Within our lifetimes, it will never be possible to read and listen to the communications of hundreds of millions of people. We simply don't know how to do it, and there are some goals which not even the current speed of technological development will accommodate. It took nearly half-a-millenium to go from the chaos which the printing press unleashed to mastering its capabilities to the point that a totalitarian state could be created. We master new technology quicker than ever before, but we create new technology just as quickly, and those who would foil government control will remain steps ahead of those in government who control it for a long while yet.
A few days ago, we discovered precisely what we already knew. Verizon monitors who's calling us and whom we call, and is ordered to share that information with the government so that they can use it for anti-terrorism investigations. So, in all probability, is every major phone company in the world, and we also learned definitively that internet companies do something quite similar. It doesn't mean that they have the technology or the manpower to listen in on the things we say, we're probably hundreds of years away from anyone developing that level of technological competence. Everyone from former Defense Secretary Robert Gates to former NSA chief Michael Hayden has complained that there’s simply too much data to effectively use the information they have for investigations. But when you call on a cell phone, you're using government-developed technology with satellites which the government helped to install. When you’re on the internet, you’re using a technology which until twenty-five years ago was the nearly exclusive purview of the US Department of Defense. Did we really expect that the US government would rescind those privileges for nothing in return?
What we learned is neither a good nor bad development; it's simply inevitable. And in an era when online companies can aggregate your emails to create personalized advertisements, when satellites can watch the goings on of any street corner from any vantage point on earth, when airport security can look at x-rays of your person, when credit card companies can sell your personal information to the highest bidder, this is the least of our privacy violations.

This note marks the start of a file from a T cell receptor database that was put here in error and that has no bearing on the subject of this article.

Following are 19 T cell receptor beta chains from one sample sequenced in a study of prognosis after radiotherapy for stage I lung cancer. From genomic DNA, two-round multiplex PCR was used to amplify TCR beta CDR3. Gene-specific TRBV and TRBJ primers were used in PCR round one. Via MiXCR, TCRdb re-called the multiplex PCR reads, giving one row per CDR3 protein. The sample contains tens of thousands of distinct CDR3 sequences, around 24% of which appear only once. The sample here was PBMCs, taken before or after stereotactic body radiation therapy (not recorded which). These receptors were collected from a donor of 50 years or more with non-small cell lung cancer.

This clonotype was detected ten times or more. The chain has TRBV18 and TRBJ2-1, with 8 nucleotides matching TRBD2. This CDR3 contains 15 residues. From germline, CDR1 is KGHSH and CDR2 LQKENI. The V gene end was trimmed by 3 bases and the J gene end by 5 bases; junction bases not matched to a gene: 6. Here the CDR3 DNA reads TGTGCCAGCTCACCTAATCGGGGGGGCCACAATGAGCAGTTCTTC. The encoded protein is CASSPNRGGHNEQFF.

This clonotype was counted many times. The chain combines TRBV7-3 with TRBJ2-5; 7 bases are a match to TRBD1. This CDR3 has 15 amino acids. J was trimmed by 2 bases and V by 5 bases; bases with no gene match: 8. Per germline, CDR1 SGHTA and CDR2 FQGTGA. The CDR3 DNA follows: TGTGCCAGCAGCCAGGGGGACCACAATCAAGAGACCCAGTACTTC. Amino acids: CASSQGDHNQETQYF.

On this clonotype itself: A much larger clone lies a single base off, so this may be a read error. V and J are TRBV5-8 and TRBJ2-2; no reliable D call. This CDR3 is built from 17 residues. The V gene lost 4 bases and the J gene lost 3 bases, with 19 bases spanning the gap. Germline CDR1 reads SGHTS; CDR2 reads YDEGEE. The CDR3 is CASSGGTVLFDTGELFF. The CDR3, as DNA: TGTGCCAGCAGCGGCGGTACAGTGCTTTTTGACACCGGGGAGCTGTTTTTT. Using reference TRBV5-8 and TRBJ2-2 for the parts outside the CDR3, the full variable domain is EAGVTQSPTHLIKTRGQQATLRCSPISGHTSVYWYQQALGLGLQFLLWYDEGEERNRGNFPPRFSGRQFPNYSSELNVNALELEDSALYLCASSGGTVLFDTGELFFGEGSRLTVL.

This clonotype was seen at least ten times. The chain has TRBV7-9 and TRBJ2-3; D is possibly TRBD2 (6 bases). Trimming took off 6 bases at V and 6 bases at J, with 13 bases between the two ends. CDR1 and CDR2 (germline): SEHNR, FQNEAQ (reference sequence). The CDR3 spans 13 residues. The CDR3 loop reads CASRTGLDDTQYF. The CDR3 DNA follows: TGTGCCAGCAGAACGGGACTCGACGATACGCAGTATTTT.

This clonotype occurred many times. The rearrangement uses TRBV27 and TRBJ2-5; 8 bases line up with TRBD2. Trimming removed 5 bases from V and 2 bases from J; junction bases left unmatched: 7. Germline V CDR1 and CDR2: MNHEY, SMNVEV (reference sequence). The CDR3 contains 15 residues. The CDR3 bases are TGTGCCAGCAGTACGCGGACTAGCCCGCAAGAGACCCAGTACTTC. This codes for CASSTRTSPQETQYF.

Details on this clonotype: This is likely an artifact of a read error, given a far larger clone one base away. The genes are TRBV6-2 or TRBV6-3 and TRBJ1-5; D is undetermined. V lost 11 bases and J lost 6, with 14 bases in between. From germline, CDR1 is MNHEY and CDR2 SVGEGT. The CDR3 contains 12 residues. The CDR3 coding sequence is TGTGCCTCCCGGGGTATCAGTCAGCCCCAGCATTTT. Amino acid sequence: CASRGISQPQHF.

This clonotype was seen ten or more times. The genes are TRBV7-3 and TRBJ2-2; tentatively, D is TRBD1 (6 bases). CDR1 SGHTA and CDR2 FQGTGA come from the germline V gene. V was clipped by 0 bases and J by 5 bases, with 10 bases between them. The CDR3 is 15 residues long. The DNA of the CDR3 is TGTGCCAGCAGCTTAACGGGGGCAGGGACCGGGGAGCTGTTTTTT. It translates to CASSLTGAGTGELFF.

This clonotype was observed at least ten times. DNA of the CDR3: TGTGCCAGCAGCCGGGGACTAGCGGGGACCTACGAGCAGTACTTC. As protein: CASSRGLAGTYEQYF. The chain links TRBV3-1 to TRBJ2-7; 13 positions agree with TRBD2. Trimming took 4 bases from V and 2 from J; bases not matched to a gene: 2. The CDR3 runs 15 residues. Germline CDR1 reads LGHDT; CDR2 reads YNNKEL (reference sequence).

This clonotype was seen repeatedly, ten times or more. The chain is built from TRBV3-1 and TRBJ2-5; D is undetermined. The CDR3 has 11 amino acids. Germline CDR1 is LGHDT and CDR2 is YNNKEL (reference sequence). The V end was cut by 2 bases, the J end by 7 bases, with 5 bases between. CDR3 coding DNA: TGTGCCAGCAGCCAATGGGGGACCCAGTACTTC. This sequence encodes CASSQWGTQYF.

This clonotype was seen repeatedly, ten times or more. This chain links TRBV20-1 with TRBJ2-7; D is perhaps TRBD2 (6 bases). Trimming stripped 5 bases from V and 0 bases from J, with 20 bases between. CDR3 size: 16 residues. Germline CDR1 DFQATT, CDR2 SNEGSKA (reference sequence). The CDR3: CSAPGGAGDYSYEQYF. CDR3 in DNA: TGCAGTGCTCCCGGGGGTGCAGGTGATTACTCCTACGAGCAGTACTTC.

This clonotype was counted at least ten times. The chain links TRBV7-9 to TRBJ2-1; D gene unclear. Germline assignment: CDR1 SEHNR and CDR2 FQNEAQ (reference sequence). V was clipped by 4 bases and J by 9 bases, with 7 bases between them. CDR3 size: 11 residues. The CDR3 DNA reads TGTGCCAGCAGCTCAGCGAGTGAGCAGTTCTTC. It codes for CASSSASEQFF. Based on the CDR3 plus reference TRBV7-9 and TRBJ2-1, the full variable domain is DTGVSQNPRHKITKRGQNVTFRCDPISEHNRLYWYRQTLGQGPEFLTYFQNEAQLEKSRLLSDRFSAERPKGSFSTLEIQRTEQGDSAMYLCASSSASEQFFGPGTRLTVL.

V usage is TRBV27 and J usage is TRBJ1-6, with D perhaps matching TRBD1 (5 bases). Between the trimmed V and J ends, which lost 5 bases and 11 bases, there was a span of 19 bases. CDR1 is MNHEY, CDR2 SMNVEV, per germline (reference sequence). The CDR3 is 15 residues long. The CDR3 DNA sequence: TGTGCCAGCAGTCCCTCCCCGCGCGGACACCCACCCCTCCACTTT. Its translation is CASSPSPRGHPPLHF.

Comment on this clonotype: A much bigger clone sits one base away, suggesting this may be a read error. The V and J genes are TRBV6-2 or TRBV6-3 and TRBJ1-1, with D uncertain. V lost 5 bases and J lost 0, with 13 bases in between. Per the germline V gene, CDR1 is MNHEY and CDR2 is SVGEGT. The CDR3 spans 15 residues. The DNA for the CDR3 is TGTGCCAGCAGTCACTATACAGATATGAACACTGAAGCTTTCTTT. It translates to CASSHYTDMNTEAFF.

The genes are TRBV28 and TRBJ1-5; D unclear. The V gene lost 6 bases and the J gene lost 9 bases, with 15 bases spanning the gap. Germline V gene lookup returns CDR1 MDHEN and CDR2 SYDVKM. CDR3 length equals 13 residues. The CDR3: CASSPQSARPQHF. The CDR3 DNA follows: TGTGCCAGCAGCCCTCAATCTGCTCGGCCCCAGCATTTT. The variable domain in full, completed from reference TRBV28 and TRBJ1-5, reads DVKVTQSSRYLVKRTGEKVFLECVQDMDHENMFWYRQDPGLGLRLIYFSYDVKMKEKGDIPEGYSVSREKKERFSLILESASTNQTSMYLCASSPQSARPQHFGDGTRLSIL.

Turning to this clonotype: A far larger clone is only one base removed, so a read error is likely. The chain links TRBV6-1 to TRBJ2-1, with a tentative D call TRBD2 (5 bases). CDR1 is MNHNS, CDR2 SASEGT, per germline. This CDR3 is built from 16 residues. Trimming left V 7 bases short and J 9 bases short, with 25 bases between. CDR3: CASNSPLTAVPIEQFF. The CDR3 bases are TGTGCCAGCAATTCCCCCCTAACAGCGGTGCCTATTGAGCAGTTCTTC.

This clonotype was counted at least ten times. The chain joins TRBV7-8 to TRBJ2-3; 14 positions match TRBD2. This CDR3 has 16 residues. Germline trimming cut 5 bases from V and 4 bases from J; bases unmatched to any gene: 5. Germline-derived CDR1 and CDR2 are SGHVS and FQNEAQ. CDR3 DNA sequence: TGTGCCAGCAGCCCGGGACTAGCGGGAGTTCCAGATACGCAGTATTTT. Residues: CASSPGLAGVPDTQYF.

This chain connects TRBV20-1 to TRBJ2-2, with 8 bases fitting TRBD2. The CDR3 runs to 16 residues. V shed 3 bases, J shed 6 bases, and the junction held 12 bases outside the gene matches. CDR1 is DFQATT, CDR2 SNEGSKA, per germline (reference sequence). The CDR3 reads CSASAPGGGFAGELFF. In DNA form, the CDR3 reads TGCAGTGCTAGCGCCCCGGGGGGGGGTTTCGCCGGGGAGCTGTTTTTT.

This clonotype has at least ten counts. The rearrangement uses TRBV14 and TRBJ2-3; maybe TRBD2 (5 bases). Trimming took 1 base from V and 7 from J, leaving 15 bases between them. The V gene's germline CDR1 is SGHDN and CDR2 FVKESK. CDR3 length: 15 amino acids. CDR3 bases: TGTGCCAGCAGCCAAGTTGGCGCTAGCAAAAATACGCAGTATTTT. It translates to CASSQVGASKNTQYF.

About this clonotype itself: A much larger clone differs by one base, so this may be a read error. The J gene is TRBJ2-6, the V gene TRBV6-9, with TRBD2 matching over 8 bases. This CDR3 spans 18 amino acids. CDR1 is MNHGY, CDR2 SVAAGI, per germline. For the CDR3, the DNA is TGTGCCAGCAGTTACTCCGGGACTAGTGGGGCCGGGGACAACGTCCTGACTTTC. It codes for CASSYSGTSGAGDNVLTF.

The United States of America is coming out of a pointlessly war-torn era in which an incompetent president and his nefarious handlers exploited our post-9/11 fears to create a massive security apparatus which was utterly pointless to combat terrorism. It was a 20th century authoritarian reaction to a 21st century problem. To point that out is not the same as saying that there’s no existential threat from terror, because there certainly is, it is only to point out that we overreacted gigantically. We invaded two countries, one utterly without justification. Bombings we conducted in sovereign states like Pakistan and Yemen may have been justified, but they were carried out by remote and shrouded in secrecy. But most importantly, there are 850,000 (!) people working in the United States government with top secret security clearances. What is secret from us is not that secret. It will never be possible within our lifetimes to cull information from hundreds of millions of people, but that doesn’t mean that the government won’t do its damndest to try. But it will fail every time.
Twenty-six seconds of film - that is the surveillance tape which Abraham Zapruder took of the JFK assassination. Had Zapruder left his camera at home, there would be no Kennedy assassination footage, and every sane person would agree that Lee Harvey Oswald was the sole killer of John F. Kennedy. Will computer surveillance increase certainty in people’s minds about what happens, or will it provoke more doubt? Will surveillance be more beneficial evidence to the prosecution, or to the defense?
Information is power. But like all power, there are those who want to keep it for themselves. The world's entire scientific and cultural heritage, published over centuries in books and journals, is increasingly being digitized and locked up by a handful of private corporations.